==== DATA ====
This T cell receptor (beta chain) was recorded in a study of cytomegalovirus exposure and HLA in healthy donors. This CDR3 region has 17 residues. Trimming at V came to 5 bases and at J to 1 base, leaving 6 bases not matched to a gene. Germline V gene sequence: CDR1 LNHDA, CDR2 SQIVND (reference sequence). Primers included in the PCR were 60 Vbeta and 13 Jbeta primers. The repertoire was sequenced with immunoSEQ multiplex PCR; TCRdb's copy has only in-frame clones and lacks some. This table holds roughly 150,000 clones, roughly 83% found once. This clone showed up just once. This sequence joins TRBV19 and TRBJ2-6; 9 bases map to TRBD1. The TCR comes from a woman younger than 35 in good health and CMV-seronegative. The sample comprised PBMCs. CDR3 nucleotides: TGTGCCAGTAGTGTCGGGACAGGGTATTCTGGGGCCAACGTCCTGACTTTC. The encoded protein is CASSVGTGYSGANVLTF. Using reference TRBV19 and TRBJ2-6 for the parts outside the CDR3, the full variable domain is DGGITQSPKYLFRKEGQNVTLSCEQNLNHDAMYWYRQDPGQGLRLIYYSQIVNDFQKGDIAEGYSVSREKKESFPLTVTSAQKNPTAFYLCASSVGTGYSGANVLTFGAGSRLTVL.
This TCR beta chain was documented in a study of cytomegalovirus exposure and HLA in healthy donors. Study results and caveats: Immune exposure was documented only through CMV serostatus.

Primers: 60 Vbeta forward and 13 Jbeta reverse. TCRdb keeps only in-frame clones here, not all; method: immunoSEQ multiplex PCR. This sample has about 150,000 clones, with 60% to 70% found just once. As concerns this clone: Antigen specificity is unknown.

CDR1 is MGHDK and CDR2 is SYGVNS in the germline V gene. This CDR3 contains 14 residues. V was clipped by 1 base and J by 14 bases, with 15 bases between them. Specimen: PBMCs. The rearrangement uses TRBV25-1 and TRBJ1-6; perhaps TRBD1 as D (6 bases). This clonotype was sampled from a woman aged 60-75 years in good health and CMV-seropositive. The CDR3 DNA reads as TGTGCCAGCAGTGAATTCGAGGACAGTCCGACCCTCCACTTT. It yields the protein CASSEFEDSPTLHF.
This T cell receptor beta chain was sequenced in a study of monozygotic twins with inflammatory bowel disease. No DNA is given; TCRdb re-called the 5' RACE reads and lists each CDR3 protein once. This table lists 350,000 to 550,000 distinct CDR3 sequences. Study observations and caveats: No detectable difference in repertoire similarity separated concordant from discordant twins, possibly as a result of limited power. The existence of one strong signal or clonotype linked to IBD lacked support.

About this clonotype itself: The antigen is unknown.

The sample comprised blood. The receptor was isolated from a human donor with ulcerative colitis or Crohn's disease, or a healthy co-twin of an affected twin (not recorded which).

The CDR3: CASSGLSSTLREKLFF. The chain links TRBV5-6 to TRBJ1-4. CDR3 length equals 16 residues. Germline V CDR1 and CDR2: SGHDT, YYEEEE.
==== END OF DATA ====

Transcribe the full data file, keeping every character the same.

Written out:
This T cell receptor (beta chain) was recorded in a study of cytomegalovirus exposure and HLA in healthy donors. This CDR3 region has 17 residues. Trimming at V came to 5 bases and at J to 1 base, leaving 6 bases not matched to a gene. Germline V gene sequence: CDR1 LNHDA, CDR2 SQIVND (reference sequence). Primers included in the PCR were 60 Vbeta and 13 Jbeta primers. The repertoire was sequenced with immunoSEQ multiplex PCR; TCRdb's copy has only in-frame clones and lacks some. This table holds roughly 150,000 clones, roughly 83% found once. This clone showed up just once. This sequence joins TRBV19 and TRBJ2-6; 9 bases map to TRBD1. The TCR comes from a woman younger than 35 in good health and CMV-seronegative. The sample comprised PBMCs. CDR3 nucleotides: TGTGCCAGTAGTGTCGGGACAGGGTATTCTGGGGCCAACGTCCTGACTTTC. The encoded protein is CASSVGTGYSGANVLTF. Using reference TRBV19 and TRBJ2-6 for the parts outside the CDR3, the full variable domain is DGGITQSPKYLFRKEGQNVTLSCEQNLNHDAMYWYRQDPGQGLRLIYYSQIVNDFQKGDIAEGYSVSREKKESFPLTVTSAQKNPTAFYLCASSVGTGYSGANVLTFGAGSRLTVL.
This TCR beta chain was documented in a study of cytomegalovirus exposure and HLA in healthy donors. Study results and caveats: Immune exposure was documented only through CMV serostatus.

Primers: 60 Vbeta forward and 13 Jbeta reverse. TCRdb keeps only in-frame clones here, not all; method: immunoSEQ multiplex PCR. This sample has about 150,000 clones, with 60% to 70% found just once. As concerns this clone: Antigen specificity is unknown.

CDR1 is MGHDK and CDR2 is SYGVNS in the germline V gene. This CDR3 contains 14 residues. V was clipped by 1 base and J by 14 bases, with 15 bases between them. Specimen: PBMCs. The rearrangement uses TRBV25-1 and TRBJ1-6; perhaps TRBD1 as D (6 bases). This clonotype was sampled from a woman aged 60-75 years in good health and CMV-seropositive. The CDR3 DNA reads as TGTGCCAGCAGTGAATTCGAGGACAGTCCGACCCTCCACTTT. It yields the protein CASSEFEDSPTLHF.
This T cell receptor beta chain was sequenced in a study of monozygotic twins with inflammatory bowel disease. No DNA is given; TCRdb re-called the 5' RACE reads and lists each CDR3 protein once. This table lists 350,000 to 550,000 distinct CDR3 sequences. Study observations and caveats: No detectable difference in repertoire similarity separated concordant from discordant twins, possibly as a result of limited power. The existence of one strong signal or clonotype linked to IBD lacked support.

About this clonotype itself: The antigen is unknown.

The sample comprised blood. The receptor was isolated from a human donor with ulcerative colitis or Crohn's disease, or a healthy co-twin of an affected twin (not recorded which).

The CDR3: CASSGLSSTLREKLFF. The chain links TRBV5-6 to TRBJ1-4. CDR3 length equals 16 residues. Germline V CDR1 and CDR2: SGHDT, YYEEEE.